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St. Paul Chimney: How Is Chimney Relining Done?

Monday, March 25th, 2013

Chimneys are very rugged and durable components of your home. They can sometimes withstand a fire and, in some cases, may last up to 100 years or more. However, they can still start to develop cracks, holes or leaks. Sometimes this is cause by water damage or just by old age. That’s why it’s often necessary to reline a chimney. This has huge benefits for homeowners and can help make your chimney more efficient and safer. At 2nd Generation Chimneys, we have many years of experience working with all different kinds of chimney and chimney problems. We offer total chimney relining and St. Paul masonry services. We wanted to help our customers understand exactly what happens during the chimney relining process and why it might be a good idea to consider getting their chimney relined.

How to Tell If You Need Chimney Relining in St. Paul MN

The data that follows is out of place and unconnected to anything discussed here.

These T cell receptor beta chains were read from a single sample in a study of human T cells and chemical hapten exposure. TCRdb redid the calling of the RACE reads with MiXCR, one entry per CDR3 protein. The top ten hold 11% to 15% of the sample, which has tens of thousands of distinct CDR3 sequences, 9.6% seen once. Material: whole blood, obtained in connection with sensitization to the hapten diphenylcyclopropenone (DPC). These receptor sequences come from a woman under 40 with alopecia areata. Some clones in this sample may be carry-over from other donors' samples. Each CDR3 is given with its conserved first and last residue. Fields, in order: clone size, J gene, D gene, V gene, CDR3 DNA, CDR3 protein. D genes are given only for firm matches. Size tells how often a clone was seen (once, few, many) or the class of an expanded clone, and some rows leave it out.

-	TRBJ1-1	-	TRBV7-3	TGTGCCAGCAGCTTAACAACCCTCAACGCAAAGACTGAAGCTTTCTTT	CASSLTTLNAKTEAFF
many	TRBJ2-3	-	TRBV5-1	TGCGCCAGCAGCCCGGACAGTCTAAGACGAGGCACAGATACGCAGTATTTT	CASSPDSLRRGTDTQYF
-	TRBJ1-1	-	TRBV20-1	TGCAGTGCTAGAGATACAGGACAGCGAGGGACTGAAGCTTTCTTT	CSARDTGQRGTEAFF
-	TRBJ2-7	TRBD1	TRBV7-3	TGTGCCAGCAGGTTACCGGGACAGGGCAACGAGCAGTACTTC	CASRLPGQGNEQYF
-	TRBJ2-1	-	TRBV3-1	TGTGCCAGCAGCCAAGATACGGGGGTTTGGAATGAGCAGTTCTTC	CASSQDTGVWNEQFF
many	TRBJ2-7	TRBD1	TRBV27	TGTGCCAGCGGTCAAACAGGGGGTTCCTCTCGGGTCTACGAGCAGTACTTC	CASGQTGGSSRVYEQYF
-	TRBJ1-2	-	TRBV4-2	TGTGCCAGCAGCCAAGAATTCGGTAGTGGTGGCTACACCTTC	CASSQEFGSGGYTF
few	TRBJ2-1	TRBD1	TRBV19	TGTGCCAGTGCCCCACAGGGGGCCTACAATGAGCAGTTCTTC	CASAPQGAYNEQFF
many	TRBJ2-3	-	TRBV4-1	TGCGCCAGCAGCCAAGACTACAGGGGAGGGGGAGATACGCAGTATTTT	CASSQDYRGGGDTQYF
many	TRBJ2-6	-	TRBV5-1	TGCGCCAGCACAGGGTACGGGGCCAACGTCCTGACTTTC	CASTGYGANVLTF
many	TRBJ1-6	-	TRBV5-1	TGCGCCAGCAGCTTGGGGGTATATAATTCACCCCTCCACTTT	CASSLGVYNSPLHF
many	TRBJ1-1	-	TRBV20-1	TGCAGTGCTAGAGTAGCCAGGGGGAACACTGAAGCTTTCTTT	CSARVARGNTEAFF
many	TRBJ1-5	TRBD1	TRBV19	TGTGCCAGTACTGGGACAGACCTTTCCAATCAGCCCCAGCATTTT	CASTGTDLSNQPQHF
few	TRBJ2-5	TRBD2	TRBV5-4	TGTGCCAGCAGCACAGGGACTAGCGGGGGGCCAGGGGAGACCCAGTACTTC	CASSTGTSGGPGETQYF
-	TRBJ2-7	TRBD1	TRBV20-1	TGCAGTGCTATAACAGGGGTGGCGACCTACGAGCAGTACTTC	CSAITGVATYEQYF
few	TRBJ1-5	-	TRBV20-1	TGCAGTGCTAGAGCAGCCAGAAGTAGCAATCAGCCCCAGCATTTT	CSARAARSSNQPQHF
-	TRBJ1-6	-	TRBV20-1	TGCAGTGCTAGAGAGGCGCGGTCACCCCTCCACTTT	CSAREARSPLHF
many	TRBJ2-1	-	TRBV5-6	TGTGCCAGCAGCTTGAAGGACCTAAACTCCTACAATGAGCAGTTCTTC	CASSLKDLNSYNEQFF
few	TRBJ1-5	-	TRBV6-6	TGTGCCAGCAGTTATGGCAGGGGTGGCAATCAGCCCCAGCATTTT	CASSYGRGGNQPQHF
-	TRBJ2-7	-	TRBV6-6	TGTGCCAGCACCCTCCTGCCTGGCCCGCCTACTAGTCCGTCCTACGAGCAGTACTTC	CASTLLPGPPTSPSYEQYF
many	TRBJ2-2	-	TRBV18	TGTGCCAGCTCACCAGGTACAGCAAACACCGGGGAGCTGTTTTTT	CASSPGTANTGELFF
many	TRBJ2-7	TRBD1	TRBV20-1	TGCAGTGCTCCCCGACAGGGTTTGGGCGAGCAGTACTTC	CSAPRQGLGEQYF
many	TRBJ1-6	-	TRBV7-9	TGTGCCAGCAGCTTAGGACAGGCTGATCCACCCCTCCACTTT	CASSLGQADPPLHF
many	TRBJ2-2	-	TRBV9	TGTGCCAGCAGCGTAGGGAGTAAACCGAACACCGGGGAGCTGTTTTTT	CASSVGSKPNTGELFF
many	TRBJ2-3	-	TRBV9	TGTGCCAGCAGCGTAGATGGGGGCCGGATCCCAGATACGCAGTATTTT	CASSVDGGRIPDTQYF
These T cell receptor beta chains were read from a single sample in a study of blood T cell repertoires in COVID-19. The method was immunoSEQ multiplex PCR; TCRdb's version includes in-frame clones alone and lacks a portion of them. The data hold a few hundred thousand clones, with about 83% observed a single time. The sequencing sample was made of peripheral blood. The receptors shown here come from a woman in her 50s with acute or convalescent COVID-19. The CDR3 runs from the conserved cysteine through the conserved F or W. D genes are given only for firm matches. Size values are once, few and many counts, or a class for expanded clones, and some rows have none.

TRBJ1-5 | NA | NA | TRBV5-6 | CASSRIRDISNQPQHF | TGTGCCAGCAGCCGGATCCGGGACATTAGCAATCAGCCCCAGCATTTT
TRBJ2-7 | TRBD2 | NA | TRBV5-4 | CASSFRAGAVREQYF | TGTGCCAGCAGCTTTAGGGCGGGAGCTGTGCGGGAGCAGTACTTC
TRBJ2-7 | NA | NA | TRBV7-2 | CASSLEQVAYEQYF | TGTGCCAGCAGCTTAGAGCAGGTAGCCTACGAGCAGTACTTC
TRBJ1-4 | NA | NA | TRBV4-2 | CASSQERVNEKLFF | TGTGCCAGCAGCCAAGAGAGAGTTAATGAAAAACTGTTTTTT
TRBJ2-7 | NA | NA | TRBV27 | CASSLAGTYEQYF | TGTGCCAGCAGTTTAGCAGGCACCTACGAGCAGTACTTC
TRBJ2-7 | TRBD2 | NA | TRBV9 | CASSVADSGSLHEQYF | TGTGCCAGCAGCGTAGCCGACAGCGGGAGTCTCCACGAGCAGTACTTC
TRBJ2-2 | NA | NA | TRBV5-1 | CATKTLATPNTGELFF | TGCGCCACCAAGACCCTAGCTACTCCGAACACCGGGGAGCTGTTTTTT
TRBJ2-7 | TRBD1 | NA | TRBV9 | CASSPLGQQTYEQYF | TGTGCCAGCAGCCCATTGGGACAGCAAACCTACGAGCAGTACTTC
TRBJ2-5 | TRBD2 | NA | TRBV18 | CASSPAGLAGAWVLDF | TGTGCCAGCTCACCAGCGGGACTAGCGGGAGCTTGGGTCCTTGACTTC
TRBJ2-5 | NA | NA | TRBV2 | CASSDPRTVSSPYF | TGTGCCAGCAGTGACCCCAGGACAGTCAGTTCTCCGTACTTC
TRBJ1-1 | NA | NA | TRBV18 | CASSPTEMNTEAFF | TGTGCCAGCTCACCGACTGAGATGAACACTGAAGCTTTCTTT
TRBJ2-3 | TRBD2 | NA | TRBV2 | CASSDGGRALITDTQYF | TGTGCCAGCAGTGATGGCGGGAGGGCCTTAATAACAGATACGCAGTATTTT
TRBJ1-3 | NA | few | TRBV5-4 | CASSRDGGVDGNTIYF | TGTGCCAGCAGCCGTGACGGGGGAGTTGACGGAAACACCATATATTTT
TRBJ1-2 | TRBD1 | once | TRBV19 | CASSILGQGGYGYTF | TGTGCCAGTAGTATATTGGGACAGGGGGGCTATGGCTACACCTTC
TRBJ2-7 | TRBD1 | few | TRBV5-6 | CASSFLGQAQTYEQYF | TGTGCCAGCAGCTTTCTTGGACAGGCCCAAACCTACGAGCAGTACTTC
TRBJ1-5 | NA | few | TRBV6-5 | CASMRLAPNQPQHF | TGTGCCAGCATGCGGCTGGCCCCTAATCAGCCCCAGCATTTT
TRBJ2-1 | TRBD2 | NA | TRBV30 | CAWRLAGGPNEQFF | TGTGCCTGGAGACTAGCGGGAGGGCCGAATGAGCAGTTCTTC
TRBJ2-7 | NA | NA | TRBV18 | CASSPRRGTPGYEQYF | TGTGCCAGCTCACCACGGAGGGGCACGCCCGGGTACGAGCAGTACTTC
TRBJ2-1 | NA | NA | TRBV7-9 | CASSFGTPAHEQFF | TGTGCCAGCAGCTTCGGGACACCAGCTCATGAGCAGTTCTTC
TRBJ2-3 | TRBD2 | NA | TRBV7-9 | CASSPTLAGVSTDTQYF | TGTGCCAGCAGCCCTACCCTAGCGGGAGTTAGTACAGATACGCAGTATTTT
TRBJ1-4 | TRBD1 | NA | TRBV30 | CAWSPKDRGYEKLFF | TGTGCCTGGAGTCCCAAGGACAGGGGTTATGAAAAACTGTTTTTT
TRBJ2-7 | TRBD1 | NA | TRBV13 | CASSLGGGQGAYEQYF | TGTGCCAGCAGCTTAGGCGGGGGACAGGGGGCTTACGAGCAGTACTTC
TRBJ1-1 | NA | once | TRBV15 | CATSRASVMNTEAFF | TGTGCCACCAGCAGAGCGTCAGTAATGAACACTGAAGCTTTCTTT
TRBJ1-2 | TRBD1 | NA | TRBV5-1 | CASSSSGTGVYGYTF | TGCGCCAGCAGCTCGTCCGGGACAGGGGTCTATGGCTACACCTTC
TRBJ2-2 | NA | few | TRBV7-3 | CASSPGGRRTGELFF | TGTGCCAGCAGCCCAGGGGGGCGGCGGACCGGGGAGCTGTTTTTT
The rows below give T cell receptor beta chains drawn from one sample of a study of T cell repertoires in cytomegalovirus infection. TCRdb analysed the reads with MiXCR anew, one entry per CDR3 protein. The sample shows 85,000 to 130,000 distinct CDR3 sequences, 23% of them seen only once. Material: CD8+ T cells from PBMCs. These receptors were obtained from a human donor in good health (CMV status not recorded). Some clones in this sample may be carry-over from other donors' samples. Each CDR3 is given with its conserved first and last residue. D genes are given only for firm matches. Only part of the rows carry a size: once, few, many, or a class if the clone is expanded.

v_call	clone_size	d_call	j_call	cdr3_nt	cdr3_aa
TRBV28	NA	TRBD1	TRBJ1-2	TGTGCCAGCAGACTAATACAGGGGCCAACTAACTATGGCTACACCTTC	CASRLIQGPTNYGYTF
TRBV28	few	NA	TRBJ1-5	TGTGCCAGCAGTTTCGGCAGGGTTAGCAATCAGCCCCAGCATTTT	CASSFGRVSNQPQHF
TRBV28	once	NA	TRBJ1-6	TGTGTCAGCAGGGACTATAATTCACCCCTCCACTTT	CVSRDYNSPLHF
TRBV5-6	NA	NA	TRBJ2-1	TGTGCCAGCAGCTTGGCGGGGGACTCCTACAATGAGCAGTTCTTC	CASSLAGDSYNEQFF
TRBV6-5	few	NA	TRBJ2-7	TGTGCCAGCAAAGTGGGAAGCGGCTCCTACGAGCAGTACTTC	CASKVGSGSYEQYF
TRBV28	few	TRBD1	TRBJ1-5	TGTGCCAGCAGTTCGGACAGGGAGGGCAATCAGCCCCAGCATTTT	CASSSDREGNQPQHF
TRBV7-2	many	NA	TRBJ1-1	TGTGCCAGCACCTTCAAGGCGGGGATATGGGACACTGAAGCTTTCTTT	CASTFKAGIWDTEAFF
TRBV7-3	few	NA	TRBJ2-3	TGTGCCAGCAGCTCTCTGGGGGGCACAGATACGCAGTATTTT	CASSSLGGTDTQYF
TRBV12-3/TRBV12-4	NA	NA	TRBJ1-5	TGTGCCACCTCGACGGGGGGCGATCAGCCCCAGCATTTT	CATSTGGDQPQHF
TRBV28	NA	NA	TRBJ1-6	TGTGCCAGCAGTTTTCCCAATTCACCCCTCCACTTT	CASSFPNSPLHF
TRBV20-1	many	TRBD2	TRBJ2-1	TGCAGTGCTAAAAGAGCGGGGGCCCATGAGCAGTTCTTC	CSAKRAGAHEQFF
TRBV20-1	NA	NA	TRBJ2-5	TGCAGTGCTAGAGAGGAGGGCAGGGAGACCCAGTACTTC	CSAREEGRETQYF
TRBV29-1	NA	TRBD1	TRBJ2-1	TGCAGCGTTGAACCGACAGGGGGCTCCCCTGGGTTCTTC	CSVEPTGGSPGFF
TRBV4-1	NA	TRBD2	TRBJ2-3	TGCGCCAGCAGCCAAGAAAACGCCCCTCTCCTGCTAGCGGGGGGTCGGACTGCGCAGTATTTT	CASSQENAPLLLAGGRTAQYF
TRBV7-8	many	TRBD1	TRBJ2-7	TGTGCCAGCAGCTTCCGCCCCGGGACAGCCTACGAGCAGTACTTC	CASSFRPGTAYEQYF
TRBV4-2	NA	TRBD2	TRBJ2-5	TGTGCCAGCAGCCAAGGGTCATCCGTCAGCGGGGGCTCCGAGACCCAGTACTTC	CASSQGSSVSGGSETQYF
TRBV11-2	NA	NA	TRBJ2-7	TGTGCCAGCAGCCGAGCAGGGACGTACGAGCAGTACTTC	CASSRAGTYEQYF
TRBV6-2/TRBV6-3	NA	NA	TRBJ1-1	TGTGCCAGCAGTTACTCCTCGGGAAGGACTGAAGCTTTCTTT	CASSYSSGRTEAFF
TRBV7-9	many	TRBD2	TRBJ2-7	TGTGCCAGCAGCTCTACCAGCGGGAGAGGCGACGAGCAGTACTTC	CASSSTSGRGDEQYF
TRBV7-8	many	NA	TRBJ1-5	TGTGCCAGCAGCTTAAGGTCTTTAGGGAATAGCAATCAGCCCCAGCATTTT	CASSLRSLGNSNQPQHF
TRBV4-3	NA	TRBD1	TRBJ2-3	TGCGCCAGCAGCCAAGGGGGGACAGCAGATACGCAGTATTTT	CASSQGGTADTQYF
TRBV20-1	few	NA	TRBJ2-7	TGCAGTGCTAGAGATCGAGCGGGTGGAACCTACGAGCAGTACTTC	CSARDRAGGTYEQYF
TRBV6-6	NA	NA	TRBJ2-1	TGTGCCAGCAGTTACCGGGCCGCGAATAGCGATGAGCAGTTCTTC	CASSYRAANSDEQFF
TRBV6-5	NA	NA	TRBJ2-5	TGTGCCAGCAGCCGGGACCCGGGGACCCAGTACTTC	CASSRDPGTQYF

One of the first things you should know is how to tell if your chimney liner is damaged and needs to be replaced. If your chimney isn’t pulling smoke out or if you have a smelly fireplace it is likely an indication that you need chimney relining. These symptoms are caused by holes or soot and creosote build-up in the chimney and must be repaired before the fireplace is used. Also, if you start to notice pieces of clay or tile collecting in your fireplace it usually means that the clay tile liner is being eaten away from a corrosive combination of sulfur and moisture.

Types of Chimney Liner Materials

  • Clay tiles – This chimney liner is very common because it is cheap and can be found almost anywhere. This is a good option for many homeowners but it does have its drawbacks. Check with the technicians at 2nd Generation Chimney about if clay tiles are right for you.
  • Metal liner – These types of liners are normally made out of stainless steel. Stainless steel liners can be used with wood stoves as well as gas or oil-burning appliances. Metal liners normally require insulation around them to protect your home from the heat of the fire.
  • Cast-in place – This is a very interesting type of chimney relining process. It involves pouring slurry down into your chimney around a mold that will hold it in place against the inside of your chimney. It creates a brand new liner made out of a cement-like product. This is ideal for chimneys that have suffered damage because it will act as support.

For all your St. Paul masonry cervices and chimney relining contact the friendly experts at 2nd Generation Chimney.

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Chimney Relining Experts At Work!

Friday, November 9th, 2012